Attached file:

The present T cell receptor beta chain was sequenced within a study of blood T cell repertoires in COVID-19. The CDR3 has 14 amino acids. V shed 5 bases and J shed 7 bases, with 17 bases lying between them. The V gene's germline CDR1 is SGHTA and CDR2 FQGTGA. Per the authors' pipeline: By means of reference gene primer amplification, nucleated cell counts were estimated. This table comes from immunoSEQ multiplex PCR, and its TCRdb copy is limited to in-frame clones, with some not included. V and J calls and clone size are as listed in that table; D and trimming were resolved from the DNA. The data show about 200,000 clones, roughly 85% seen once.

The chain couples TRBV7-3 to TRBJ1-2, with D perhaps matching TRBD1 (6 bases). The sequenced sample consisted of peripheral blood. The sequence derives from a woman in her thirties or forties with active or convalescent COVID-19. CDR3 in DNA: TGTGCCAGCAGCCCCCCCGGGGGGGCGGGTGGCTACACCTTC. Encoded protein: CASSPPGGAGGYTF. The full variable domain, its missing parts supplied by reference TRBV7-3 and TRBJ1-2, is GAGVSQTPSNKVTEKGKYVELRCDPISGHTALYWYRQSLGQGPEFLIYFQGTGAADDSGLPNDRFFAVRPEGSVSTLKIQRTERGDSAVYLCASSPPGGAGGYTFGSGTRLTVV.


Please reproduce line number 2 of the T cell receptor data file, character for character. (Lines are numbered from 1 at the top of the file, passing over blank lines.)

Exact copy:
The chain couples TRBV7-3 to TRBJ1-2, with D perhaps matching TRBD1 (6 bases). The sequenced sample consisted of peripheral blood. The sequence derives from a woman in her thirties or forties with active or convalescent COVID-19. CDR3 in DNA: TGTGCCAGCAGCCCCCCCGGGGGGGCGGGTGGCTACACCTTC. Encoded protein: CASSPPGGAGGYTF. The full variable domain, its missing parts supplied by reference TRBV7-3 and TRBJ1-2, is GAGVSQTPSNKVTEKGKYVELRCDPISGHTALYWYRQSLGQGPEFLIYFQGTGAADDSGLPNDRFFAVRPEGSVSTLKIQRTERGDSAVYLCASSPPGGAGGYTFGSGTRLTVV.